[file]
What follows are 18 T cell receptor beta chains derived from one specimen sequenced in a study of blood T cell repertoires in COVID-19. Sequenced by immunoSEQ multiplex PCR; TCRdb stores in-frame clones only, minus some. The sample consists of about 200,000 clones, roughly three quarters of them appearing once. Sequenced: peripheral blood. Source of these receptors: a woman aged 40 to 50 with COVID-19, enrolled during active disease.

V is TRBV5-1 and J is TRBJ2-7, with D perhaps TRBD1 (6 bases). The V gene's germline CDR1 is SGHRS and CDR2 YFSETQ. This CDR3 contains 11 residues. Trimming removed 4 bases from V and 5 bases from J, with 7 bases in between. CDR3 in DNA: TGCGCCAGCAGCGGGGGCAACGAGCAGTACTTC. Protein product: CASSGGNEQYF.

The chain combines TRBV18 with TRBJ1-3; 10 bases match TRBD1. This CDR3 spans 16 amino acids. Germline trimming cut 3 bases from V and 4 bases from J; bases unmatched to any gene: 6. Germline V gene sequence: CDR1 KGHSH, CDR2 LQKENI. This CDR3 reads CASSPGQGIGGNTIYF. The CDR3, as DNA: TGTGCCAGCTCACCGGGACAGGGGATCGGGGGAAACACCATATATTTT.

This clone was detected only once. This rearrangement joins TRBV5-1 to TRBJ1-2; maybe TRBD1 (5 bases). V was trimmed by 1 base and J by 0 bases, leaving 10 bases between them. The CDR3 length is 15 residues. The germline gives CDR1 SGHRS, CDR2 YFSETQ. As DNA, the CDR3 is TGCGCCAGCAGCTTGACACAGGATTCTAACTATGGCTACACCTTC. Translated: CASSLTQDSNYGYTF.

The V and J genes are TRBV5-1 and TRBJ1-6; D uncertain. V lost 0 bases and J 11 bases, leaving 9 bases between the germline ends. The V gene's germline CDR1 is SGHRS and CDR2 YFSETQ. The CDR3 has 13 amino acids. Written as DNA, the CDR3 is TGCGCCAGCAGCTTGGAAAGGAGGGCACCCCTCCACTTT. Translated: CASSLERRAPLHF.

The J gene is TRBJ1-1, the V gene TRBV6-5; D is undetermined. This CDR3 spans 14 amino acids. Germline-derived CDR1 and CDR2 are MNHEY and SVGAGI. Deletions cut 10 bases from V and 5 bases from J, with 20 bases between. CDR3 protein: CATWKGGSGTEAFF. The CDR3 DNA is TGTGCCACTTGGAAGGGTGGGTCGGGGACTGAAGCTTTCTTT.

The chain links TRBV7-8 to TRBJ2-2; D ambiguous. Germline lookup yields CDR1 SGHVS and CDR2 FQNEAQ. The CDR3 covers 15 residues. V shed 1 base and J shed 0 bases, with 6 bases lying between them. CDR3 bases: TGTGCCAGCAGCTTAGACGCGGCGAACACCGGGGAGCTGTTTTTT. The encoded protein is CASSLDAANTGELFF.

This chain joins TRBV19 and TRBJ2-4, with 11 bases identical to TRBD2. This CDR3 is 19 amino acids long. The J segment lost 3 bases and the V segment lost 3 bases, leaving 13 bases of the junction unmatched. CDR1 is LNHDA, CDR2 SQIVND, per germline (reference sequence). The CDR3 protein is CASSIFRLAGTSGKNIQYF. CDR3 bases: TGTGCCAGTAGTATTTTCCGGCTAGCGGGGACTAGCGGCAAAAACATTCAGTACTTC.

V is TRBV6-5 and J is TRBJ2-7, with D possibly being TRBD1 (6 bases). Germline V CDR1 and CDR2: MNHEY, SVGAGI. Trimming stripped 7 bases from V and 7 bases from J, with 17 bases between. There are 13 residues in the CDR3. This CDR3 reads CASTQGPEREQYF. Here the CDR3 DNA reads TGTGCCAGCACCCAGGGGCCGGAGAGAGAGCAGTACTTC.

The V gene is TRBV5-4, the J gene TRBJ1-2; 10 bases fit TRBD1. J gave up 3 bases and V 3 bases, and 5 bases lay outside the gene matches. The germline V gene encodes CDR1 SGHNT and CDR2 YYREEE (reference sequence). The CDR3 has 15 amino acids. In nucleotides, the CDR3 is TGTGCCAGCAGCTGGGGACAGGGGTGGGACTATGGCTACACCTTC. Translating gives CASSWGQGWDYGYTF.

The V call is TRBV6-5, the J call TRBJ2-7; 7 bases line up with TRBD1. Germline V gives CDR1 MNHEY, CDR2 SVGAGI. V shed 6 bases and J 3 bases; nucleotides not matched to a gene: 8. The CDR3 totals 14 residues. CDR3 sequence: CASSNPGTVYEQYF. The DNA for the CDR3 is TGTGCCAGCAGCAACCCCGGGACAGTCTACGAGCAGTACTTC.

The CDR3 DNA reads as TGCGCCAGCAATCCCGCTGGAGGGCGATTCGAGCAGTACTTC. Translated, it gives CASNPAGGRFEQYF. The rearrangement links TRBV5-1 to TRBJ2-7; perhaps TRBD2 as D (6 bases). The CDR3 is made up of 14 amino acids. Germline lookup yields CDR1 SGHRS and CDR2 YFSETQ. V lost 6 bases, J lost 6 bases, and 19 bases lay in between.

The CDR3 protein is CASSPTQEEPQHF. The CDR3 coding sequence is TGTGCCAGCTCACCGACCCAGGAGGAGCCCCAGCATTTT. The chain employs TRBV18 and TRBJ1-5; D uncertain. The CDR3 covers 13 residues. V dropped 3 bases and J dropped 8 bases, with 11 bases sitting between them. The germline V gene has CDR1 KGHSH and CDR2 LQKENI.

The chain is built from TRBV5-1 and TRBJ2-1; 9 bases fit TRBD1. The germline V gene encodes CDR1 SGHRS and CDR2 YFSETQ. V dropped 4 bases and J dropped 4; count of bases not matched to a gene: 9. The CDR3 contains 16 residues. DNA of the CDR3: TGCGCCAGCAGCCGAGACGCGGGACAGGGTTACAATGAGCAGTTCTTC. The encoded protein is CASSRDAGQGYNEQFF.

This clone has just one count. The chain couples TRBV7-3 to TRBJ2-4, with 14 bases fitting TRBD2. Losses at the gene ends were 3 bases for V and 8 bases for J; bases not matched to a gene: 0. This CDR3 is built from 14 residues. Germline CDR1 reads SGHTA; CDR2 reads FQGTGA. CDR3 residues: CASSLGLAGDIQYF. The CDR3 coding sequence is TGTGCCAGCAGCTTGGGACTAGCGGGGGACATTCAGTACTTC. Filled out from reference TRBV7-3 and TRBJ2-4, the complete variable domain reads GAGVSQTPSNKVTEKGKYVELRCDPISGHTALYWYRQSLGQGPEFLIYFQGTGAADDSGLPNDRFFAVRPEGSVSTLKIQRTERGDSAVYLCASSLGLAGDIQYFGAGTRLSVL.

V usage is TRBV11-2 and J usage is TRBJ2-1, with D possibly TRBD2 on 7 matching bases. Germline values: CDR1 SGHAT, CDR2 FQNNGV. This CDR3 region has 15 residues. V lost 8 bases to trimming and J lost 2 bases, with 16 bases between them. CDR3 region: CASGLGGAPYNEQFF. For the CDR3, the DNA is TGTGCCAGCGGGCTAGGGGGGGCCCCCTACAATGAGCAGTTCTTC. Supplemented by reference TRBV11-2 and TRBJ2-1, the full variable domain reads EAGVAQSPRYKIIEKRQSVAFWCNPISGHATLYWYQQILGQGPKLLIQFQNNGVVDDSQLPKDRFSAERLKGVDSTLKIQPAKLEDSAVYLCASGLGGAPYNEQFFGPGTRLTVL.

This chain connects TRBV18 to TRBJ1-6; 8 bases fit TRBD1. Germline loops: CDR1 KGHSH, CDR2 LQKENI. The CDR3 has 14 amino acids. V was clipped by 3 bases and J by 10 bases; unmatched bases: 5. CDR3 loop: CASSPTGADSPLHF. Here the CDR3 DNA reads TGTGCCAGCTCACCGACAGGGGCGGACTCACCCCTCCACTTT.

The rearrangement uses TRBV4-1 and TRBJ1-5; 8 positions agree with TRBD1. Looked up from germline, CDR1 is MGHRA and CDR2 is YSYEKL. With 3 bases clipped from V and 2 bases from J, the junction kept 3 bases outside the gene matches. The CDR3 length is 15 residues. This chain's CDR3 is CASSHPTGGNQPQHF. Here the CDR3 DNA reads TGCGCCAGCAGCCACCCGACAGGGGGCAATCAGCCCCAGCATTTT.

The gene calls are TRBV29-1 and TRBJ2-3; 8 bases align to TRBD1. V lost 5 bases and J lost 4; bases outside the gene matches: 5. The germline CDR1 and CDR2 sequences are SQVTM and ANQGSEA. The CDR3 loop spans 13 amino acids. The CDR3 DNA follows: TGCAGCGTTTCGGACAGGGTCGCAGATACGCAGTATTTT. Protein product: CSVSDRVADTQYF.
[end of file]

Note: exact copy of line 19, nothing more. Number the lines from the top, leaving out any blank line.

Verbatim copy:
The gene calls are TRBV29-1 and TRBJ2-3; 8 bases align to TRBD1. V lost 5 bases and J lost 4; bases outside the gene matches: 5. The germline CDR1 and CDR2 sequences are SQVTM and ANQGSEA. The CDR3 loop spans 13 amino acids. The CDR3 DNA follows: TGCAGCGTTTCGGACAGGGTCGCAGATACGCAGTATTTT. Protein product: CSVSDRVADTQYF.